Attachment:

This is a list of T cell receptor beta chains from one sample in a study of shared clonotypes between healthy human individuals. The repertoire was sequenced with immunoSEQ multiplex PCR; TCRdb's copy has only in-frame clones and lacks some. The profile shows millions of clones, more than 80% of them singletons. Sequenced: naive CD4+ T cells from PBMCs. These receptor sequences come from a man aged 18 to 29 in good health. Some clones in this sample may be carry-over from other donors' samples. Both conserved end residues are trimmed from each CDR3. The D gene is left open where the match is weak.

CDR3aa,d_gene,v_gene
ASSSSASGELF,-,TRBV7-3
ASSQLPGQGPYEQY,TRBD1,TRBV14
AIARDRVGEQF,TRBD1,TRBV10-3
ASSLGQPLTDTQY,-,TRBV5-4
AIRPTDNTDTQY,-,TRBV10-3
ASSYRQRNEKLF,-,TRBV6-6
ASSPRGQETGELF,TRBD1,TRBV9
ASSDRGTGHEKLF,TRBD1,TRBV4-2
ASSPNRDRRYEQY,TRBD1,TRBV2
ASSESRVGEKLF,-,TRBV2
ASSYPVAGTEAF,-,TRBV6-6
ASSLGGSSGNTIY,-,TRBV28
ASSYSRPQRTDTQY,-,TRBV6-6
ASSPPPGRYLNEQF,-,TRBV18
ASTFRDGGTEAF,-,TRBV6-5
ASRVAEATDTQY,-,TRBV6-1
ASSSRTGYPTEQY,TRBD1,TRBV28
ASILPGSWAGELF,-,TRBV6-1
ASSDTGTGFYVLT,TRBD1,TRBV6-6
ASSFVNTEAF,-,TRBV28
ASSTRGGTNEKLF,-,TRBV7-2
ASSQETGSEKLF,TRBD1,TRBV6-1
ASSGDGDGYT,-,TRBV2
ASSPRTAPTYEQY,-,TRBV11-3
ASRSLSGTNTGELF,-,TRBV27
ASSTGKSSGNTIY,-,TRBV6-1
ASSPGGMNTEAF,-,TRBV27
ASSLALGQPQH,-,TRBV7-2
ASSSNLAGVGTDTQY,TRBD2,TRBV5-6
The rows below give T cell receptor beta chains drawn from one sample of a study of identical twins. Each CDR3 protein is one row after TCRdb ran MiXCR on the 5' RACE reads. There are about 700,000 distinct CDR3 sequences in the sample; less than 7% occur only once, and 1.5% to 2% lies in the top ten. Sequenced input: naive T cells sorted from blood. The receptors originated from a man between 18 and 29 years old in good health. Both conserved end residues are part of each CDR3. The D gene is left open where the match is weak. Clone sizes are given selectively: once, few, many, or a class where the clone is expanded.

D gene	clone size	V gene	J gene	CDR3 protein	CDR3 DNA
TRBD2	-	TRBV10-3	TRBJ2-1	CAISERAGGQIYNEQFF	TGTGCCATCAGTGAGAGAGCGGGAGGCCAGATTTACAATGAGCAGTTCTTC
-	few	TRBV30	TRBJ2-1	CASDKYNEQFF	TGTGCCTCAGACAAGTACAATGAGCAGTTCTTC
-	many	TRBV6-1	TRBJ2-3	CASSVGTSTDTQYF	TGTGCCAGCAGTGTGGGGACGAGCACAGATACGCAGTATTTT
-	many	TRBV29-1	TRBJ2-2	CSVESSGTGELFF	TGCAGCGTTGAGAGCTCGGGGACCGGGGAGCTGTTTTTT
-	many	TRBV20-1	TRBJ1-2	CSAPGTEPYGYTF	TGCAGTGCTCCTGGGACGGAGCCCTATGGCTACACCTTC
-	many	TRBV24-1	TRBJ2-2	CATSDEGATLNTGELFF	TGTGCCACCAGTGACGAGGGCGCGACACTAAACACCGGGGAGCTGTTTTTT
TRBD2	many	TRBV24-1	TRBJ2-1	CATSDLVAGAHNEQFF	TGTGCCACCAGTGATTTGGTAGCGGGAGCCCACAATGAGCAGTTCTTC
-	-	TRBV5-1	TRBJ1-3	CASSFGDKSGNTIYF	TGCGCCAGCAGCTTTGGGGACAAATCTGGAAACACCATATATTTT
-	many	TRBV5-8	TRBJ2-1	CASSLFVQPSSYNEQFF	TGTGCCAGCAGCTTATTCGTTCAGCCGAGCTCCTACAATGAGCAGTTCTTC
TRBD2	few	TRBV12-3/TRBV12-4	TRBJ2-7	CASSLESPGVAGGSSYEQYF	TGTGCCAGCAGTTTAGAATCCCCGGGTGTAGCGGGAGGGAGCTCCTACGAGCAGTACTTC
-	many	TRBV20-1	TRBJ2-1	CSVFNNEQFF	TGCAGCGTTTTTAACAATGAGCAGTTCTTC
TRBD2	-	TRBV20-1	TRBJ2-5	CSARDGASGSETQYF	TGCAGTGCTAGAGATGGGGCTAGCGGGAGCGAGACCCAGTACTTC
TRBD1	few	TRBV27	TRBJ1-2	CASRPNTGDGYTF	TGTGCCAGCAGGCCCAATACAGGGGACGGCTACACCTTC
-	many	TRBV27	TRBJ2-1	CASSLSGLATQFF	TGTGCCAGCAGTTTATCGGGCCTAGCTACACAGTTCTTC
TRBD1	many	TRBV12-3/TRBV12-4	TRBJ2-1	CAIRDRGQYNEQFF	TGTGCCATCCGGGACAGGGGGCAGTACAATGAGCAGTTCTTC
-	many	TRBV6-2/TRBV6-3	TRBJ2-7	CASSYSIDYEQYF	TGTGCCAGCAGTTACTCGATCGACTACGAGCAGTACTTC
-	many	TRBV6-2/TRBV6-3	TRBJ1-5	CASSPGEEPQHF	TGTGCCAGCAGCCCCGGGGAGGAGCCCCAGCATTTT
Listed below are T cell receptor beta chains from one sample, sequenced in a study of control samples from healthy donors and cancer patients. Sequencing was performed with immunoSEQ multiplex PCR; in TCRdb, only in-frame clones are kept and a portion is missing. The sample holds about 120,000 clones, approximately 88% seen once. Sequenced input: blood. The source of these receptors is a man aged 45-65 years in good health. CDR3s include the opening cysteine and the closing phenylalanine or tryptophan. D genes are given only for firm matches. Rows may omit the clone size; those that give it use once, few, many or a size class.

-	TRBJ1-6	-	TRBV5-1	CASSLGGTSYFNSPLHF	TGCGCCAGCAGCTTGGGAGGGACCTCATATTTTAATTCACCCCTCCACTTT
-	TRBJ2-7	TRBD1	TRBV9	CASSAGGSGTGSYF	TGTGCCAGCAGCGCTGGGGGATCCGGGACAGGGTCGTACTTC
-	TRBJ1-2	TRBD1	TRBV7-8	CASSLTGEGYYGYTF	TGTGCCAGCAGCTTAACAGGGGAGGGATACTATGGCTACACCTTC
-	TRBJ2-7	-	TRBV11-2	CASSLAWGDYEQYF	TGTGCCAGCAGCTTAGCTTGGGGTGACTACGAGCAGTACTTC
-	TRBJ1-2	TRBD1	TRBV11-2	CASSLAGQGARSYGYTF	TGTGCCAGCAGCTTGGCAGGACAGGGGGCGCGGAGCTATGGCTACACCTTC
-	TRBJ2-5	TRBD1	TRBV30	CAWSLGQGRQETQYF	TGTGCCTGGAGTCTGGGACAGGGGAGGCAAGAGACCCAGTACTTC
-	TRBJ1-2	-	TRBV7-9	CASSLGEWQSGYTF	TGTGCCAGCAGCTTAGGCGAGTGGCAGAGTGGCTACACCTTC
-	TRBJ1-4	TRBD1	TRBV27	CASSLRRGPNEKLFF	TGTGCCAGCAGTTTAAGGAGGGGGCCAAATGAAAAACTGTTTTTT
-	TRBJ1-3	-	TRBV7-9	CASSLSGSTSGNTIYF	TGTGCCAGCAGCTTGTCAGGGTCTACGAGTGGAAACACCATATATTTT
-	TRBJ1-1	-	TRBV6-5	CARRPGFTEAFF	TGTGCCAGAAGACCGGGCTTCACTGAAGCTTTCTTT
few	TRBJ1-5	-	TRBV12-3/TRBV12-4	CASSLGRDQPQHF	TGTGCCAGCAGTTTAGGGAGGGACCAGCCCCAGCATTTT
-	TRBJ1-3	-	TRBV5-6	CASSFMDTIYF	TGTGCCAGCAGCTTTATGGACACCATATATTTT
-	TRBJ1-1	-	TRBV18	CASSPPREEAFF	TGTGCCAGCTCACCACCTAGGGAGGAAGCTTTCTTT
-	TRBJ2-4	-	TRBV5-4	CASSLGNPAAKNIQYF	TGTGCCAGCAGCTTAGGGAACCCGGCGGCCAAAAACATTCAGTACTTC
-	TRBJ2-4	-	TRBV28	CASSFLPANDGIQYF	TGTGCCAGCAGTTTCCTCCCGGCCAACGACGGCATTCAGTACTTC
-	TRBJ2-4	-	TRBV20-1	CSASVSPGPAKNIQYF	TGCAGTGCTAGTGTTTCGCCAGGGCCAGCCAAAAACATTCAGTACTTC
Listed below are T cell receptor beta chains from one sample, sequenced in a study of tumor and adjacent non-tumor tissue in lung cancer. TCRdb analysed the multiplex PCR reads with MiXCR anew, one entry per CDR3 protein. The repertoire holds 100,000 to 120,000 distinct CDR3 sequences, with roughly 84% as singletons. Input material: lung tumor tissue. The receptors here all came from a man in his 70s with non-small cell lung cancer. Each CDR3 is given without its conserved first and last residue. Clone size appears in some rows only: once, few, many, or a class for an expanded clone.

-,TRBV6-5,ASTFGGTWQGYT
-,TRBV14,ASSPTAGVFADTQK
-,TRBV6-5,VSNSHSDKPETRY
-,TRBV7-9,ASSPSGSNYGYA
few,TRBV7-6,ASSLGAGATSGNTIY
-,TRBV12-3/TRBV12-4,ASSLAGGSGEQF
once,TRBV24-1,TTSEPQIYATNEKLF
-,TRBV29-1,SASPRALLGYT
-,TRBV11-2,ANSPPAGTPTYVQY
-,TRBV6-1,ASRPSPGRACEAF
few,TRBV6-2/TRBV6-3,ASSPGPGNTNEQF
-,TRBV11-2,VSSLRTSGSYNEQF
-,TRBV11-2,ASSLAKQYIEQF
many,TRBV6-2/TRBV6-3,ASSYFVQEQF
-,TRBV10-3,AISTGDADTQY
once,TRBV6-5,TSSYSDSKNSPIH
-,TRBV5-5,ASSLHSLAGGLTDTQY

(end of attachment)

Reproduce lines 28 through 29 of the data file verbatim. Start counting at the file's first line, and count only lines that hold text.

ASSTGKSSGNTIY,-,TRBV6-1
ASSPGGMNTEAF,-,TRBV27